The Russian Air Force Has A Problem (And It's Not NATO or ISIS)

November 3, 2015 Topic: Security Region: Europe Blog Brand: The Buzz Tags: MilitaryDefenseEuropeRussian Air Force

The Russian Air Force Has A Problem (And It's Not NATO or ISIS)

It is not clear how the Russian government hopes to pay for the development of so many different planes at the same time. 

Russia’s air campaign in Syria has demonstrated that the Voyenno-Vozdushnye Sily has made great strides toward recovery since its near collapse in the mid-1990s. However, while the Russian air force is receiving much needed new hardware, the service’s modernization plans could create some challenges in the years to come.

Instead of standardizing on two or three common airframes, Russia is buying an eclectic mix of jets including Sukhoi Su-30M2, Su-30SM, Su-35S Flankers and the Su-34 Fullback. In addition to those four types, Russia has also ordered modernized MiG-29SMT and MiG-35 Fulcrum-F fighters. It’s also planning on buying new-build Tu-160M2 Blackjack strategic bombers.

Meanwhile, the Russian Navy is hoping to buy twenty or so MiG-29K Fulcrums to replace its ageing Su-33K Flankers in addition to its own shore-based Su-30SMs. While those orders keep Moscow’s aircraft production lines going, it also massively complicates Russia’s logistics. That’s because while those aircraft are based on two types of airframes, the different individual variants don’t have a lot of commonality.

Moreover, Russia has embarked on multiple different next-generation warplane projects including the Sukhoi T-50 PAK-FA fighter, the Tupolev PAK-DA bomber, the PAK-PD interceptor, the PAK-TA transport and potentially even a new lightweight fifth-generation fighter to replace the MiG-29.

In short, the Russia’s modernization program would be extremely ambitious even if the country were not economically suffering from European sanctions and low oil prices. But it is not clear how the Russian government hopes to pay for the development of so many different planes at the same time. Nor is it clear that it has the technical or industrial capability to do so. Indeed, there are indications that it doesn’t—the PAK-DA has been delayed past 2023.

Modern Russia is not the Soviet Union; it doesn’t have the wherewithal to place as much money into its military industrial complex as the USSR once did. Nor does it have the industrial base the Soviet Union used to. Russia’s current State Armament Program (SAP-2020) is probably not sustainable. Moscow most likely needs to develop a more feasible plan, which might mean scaling back the number of different aircraft types its is either purchasing or developing.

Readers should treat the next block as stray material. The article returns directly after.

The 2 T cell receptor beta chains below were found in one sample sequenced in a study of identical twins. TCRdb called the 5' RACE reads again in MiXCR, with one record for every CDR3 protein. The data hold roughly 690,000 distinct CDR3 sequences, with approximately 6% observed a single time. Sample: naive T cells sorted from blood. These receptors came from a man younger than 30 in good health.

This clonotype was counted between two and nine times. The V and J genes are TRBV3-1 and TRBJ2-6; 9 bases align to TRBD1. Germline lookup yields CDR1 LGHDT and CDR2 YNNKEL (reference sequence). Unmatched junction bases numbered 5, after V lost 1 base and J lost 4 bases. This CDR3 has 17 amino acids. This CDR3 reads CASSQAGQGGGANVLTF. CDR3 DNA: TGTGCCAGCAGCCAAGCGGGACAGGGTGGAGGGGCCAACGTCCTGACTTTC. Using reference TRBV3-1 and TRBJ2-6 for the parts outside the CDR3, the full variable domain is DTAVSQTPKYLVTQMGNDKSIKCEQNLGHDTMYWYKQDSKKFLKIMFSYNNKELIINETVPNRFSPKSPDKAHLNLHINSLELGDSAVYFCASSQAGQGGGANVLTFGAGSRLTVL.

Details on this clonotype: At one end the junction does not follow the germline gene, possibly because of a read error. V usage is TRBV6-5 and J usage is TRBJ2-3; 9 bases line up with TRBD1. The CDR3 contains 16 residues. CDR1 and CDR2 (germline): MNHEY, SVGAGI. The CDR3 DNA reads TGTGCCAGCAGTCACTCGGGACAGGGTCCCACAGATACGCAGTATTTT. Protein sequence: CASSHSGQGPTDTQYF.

For example, it might be advantageous for the sake of logistics to dispose of the Su-30M2, Su-34 and the MiG-35. The Su-30SM and Su-35S can more than cover any of the mission sets performed by those aircraft. The MiG-35 is short-ranged and doesn’t offer the capabilities offered by either advanced Flanker variant. Meanwhile, the Su-30M2 is the least capable of the current Flanker variants and is more or less superfluous. The same is true of the Su-34, which is an excellent strike aircraft—but it does not offer much more in terms of range, payload or overall capability than a Su-30SM, which is a multirole combat aircraft with excellent strike capability. Thus, Russia should consider necking down production to two types—the Su-30SM and the Su-35S.

Meanwhile, the PAK-FA program seems to have run into technical difficulties. Particularly, the current engines—borrowed from the Su-35—are not sufficiently powerful enough. The Russian are developing a new engine—but that takes time and money. They’ll eventually get there, but until Russia gets the PAK-FA up and running, it’s ill advised to dilute funding over a multitude of programs—some of which are superfluous.

Russia should consider scrapping some of its myriad fifth-generation projects and focus on getting one or two of them operational first. The PAK-FA is probably the most important project, but Russia can afford to scrap the PAK-PD. The next generation interceptor is largely superfluous given that the T-50 could easily fill such a role. Moreover, such an aircraft would hold little prospect as an export success.

A new lightweight fighter might be a useful—especially as a product geared for export. But it is probably difficult to start another expensive project in the middle of an economic crisis. Nonetheless, a low cost fifth-generation aircraft would have more export opportunities. Russia should try to leverage the technology from the PAK-FA if it does embark on such a project. The PAK-DA bomber can probably wait if Russia is seriously going to restart the Tu-160 production line.

Dave Majumdar is the defense editor for The National Interest. You can follow him on Twitter: @davemajumdar.

Image: Wikimedia Commons/Dmitry Zherdin/CC by-sa 3.0.